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Eat Your Heart Out

Critics' pick
1/4
Photograph: Joe Mazza
Andrew Goetten and Anne Joy in Eat Your Heart Out at Rivendell Theatre Ensemble
2/4
Photograph: Joe Mazza
Katherine Keberlein and Anne Joy in Eat Your Heart Out at Rivendell Theatre Ensemble
3/4
Photograph: Joe Mazza
Michael Szeles, Katherine Keberlein and Anne Joy in Eat Your Heart Out at Rivendell Theatre Ensemble
4/4
Photograph: Joe Mazza
Anne Joy in Eat Your Heart Out at Rivendell Theatre Ensemble

Rivendell Theatre Ensemble. By Courtney Baron. Dir. Hallie Gordon. With ensemble cast. 1hr 30mins; no intermission.

Theater review by Oliver Sava

During a typically tense conversation with her mother, Nance (Katherine Keberlein), overweight teenager Evie (Anne Joy) says, “High school is the apocalypse.” The phrase is indicative of the mindset that motivates each character in Courtney Baron’s 2012 drama, which features a cast of six people dealing with personal issues so profound that they may as well be facing the end of the world.

Evie is struggling with bullying at school, a best friend that she loves unrequitedly, and a slender mother who doesn’t quite understand what she’s going through. It’s the standard teen drama, and the play occupies some clichéd territory at the start, but it becomes far more complex as the production continues and the actors delve deeper into the characters. The situations are familiar, but director Hallie Gordon and her sharp performers capture the characters' extreme emotional investment in these events, giving the production an outstanding sense of urgency, especially in the second half.

Evie’s friend Colin (a perfectly angsty Andrew Goetten) is putting all his hopes of escaping his sad Pasadena home in a long-distance relationship with a girl on the other side of the country, giving the absent Shawna the attention that Evie desperately needs to feel good about herself. Joy and Goetten do exceptional work navigating the subtext of their scenes, which are dominated by the awkwardness of two teenagers trying to hide romantic feelings to maintain a platonic friendship.

Evie is far more comfortable talking to Colin than her mother, but there’s still tension between the two teens, which largely stems from Evie’s low self-esteem. Joy’s performance is full of pain and fear, a combination that forces Evie to be aggressive with the people she cares about most because she thinks she’s always being attacked. All that stress eventually affects Evie’s well-being, and Joy exhibits heartbreaking levels of vulnerability in the play’s final moments.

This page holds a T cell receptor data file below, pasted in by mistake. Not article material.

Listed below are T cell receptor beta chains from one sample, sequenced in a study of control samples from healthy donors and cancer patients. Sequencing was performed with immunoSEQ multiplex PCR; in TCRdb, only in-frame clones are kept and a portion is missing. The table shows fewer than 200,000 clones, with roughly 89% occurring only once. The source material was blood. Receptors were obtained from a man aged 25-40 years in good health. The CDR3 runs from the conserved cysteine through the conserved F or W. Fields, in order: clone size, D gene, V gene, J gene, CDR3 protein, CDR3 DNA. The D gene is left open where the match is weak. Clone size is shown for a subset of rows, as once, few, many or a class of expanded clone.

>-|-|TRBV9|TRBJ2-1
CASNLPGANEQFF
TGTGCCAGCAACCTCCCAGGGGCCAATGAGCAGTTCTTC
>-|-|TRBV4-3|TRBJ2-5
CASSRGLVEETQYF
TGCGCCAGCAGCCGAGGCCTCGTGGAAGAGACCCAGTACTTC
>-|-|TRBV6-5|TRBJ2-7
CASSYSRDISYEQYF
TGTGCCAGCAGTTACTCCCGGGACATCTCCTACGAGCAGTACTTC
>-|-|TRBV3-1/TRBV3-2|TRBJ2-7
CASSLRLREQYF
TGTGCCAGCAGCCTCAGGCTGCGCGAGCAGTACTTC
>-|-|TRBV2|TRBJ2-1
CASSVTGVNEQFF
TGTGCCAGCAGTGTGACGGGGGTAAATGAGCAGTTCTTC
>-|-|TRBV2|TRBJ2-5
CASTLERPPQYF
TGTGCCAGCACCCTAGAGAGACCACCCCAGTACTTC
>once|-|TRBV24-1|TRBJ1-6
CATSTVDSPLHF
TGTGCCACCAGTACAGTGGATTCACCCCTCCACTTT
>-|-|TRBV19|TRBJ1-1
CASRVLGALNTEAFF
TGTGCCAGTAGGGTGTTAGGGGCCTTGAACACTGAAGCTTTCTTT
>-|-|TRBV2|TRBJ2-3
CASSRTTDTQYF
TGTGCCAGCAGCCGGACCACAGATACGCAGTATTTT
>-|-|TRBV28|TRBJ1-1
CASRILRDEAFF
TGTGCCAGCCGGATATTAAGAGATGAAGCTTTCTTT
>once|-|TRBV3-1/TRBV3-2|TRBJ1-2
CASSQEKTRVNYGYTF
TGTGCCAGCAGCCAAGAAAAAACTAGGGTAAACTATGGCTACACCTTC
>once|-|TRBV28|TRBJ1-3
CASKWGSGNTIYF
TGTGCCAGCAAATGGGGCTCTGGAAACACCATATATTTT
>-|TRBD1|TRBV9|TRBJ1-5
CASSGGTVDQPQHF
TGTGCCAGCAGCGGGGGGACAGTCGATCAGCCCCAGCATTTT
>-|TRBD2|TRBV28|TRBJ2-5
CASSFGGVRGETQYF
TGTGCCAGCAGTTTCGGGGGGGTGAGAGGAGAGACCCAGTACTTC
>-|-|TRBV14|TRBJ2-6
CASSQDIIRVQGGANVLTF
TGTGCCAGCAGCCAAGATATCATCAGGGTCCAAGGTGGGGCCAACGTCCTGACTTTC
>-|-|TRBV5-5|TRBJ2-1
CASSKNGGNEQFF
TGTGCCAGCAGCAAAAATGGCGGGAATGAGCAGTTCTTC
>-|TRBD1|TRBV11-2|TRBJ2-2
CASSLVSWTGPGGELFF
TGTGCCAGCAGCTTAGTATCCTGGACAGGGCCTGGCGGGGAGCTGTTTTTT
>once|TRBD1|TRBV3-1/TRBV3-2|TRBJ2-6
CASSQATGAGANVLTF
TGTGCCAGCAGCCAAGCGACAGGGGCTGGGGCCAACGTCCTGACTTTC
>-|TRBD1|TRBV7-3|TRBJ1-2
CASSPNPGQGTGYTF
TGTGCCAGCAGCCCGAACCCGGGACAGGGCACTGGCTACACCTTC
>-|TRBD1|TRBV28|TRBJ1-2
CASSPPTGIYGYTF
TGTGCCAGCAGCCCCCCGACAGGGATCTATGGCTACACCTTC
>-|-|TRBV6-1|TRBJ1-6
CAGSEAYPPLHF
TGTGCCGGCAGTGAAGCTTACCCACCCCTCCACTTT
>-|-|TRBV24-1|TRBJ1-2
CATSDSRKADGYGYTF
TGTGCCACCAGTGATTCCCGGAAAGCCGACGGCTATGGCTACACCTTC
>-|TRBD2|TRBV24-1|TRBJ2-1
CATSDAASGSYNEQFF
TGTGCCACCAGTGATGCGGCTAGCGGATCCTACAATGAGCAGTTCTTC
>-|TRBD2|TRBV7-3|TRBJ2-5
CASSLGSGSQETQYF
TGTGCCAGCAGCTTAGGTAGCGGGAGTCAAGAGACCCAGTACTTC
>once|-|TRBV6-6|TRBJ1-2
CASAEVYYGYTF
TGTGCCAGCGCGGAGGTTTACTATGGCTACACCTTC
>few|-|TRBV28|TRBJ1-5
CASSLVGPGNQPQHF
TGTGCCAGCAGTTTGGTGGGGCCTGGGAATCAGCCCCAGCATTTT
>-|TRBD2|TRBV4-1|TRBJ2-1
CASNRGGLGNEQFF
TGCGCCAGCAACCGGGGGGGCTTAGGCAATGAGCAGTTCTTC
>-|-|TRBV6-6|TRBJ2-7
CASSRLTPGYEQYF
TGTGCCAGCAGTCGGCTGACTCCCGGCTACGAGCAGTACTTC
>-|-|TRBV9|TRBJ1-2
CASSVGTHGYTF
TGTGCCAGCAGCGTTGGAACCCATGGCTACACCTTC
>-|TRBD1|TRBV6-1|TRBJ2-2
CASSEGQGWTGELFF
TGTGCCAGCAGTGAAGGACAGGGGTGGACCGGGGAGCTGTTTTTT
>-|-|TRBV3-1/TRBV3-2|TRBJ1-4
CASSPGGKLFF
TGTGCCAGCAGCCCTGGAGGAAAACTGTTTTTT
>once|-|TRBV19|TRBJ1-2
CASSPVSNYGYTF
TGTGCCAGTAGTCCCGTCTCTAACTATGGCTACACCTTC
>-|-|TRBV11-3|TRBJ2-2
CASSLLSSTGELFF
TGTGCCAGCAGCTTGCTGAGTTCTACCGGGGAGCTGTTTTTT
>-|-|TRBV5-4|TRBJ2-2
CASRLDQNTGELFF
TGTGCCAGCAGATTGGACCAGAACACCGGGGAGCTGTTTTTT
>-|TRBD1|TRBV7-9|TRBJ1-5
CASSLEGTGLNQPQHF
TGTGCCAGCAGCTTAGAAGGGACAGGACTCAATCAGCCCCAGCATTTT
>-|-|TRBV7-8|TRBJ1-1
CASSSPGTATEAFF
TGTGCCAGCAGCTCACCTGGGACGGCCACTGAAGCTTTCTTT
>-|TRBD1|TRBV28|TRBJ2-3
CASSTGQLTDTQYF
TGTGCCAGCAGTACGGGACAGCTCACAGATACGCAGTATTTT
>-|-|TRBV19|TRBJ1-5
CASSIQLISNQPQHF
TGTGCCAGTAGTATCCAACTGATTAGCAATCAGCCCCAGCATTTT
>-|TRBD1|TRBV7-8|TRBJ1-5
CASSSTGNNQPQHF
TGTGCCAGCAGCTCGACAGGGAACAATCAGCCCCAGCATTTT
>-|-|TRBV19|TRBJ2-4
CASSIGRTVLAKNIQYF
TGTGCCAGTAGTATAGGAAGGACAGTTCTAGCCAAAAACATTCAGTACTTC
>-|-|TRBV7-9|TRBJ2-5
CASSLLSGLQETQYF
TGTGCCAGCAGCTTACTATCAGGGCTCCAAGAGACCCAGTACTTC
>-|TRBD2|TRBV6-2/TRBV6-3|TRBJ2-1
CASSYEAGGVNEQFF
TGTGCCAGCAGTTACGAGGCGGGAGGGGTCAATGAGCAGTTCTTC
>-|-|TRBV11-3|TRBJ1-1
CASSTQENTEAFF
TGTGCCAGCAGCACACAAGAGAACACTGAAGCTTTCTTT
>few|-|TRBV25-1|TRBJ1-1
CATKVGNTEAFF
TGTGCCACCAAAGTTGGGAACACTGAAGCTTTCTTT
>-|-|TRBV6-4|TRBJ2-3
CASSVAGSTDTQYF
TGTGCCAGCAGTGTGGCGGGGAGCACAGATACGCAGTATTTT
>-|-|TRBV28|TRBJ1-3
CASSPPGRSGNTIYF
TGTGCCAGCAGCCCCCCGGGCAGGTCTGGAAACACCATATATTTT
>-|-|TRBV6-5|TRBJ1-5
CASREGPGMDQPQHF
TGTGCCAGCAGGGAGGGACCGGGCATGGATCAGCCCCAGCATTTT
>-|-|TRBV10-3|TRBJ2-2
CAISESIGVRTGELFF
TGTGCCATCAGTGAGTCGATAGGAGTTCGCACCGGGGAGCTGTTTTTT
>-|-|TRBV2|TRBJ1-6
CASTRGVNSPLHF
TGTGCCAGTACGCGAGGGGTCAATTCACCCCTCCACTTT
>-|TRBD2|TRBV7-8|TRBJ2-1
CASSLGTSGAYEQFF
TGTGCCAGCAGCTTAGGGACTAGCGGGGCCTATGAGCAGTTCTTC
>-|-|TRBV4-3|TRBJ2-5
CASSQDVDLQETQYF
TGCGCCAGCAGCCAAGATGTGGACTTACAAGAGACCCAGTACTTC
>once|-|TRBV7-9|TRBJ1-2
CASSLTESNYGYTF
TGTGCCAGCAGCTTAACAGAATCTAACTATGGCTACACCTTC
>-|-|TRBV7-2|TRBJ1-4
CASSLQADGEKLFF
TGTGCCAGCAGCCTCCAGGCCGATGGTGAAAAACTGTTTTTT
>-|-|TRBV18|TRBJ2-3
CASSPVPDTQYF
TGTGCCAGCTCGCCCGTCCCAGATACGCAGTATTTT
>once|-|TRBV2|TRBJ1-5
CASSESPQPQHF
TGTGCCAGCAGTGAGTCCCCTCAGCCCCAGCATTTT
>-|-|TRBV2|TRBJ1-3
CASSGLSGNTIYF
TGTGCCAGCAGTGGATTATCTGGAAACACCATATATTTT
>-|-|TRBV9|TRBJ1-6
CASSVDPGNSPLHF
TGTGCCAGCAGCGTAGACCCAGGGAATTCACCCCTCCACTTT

Social worker Nance is forced to confront the truth about her mothering when she conducts an interview with a couple looking to adopt a child, which unfortunately occurs right before a Match.com meet-up with Tom (Charlie Strater), a man who is far too nice to deal with an emotional breakdown on a first date. Keberlein, who took home a Jeff Award this week for her performance in Oracle Theatre’s The Mother, delivers a beautifully textured performance as a single mother at the end of her rope, aided by a script that builds smoothly and quickly to a rousing climax.

Baron’s script cycles through plot threads, and Regina Garcia’s set makes those transitions very slick by splitting the space into four separate areas. The energy intensifies as the stories begin to intersect, and the production takes off when Nance arrives at the home of Alice (Mary Cross) and Gabe (Michael Szeles), who desperately want to start a family but collapse under the pressure of the interview and their expectations of what Nance wants to hear. Cross and Szeles are the primary source of humor in the piece, and they have impeccable comic timing that suggests many years of hilarious banter between the married couple.

The comedy in the home interview scenes makes the more dramatic moments hit with gut-wrenching impact. Just like everyone else in this cast, Alice and Gabe are facing a personal apocalypse, but there’s still hope. The end of Baron’s play is its greatest triumph, bringing all the storylines together without resorting to overly convenient plot contrivances. Baron paves the way to a poignant finale without drawing attention to the construction, and the performers navigate the tricky emotional currents of the script to reach that finish line with confidence and grace.

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